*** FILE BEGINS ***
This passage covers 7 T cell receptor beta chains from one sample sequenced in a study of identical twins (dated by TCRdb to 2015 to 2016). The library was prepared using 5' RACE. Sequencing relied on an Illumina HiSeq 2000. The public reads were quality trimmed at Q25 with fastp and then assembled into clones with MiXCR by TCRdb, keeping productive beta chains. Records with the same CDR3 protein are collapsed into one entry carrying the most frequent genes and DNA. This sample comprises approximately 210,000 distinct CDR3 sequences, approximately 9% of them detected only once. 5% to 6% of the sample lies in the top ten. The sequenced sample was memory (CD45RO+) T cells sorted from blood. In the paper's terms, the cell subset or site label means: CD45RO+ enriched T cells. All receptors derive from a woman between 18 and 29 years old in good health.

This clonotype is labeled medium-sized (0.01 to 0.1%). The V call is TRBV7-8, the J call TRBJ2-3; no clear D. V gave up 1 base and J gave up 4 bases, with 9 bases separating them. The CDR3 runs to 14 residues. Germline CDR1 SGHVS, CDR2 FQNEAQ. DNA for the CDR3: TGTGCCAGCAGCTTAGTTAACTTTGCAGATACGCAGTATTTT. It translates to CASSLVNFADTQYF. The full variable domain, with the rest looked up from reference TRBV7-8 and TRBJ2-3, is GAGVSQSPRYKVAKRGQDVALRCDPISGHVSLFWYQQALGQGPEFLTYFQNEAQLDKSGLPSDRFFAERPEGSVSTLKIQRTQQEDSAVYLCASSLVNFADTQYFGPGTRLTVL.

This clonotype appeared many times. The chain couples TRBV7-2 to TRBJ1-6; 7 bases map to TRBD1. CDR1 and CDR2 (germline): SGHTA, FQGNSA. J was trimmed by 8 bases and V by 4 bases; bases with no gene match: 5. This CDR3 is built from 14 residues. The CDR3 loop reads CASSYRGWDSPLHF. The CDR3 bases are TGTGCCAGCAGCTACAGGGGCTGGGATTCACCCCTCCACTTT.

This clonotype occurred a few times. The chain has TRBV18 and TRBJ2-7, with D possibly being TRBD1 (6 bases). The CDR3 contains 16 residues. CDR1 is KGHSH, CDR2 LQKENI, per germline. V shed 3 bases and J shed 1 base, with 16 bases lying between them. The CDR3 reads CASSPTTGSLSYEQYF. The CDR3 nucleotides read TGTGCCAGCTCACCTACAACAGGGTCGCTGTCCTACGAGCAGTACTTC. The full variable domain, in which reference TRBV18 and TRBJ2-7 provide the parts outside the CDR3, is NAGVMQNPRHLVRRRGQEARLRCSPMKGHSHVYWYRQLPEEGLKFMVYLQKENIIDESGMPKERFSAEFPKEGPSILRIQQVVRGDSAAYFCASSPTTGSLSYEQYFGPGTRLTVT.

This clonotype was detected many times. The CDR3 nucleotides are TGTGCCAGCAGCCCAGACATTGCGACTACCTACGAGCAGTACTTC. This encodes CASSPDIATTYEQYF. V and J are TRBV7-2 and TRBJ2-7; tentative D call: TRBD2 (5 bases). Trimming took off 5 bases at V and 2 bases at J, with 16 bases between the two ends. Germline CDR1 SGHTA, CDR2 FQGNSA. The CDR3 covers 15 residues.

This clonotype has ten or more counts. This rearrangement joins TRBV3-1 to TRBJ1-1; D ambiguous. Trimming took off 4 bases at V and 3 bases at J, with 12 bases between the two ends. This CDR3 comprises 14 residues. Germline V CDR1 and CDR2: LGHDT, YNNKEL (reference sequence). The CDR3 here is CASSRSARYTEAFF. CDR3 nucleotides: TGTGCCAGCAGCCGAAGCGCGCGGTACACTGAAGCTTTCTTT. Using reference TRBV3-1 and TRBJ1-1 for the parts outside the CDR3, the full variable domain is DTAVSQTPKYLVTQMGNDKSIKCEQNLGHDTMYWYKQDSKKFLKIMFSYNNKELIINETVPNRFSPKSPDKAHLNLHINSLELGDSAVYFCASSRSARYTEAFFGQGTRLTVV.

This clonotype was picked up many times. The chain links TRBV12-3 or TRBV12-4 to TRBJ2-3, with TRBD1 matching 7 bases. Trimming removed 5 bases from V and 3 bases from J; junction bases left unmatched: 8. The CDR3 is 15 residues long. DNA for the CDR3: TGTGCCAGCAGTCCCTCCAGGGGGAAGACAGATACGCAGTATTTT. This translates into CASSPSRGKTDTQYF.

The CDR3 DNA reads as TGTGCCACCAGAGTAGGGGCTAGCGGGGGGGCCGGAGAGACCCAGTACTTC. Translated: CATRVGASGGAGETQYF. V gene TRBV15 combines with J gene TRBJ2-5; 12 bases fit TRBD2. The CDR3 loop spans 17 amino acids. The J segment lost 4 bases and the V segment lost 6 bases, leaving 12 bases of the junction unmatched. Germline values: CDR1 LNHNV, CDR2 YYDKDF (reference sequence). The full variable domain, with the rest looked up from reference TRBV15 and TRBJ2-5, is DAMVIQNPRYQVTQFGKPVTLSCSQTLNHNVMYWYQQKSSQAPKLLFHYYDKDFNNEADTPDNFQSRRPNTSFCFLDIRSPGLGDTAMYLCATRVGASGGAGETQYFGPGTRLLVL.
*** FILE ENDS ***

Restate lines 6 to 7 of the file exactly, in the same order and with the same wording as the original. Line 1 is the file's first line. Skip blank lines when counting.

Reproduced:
This clonotype has ten or more counts. This rearrangement joins TRBV3-1 to TRBJ1-1; D ambiguous. Trimming took off 4 bases at V and 3 bases at J, with 12 bases between the two ends. This CDR3 comprises 14 residues. Germline V CDR1 and CDR2: LGHDT, YNNKEL (reference sequence). The CDR3 here is CASSRSARYTEAFF. CDR3 nucleotides: TGTGCCAGCAGCCGAAGCGCGCGGTACACTGAAGCTTTCTTT. Using reference TRBV3-1 and TRBJ1-1 for the parts outside the CDR3, the full variable domain is DTAVSQTPKYLVTQMGNDKSIKCEQNLGHDTMYWYKQDSKKFLKIMFSYNNKELIINETVPNRFSPKSPDKAHLNLHINSLELGDSAVYFCASSRSARYTEAFFGQGTRLTVV.

This clonotype was picked up many times. The chain links TRBV12-3 or TRBV12-4 to TRBJ2-3, with TRBD1 matching 7 bases. Trimming removed 5 bases from V and 3 bases from J; junction bases left unmatched: 8. The CDR3 is 15 residues long. DNA for the CDR3: TGTGCCAGCAGTCCCTCCAGGGGGAAGACAGATACGCAGTATTTT. This translates into CASSPSRGKTDTQYF.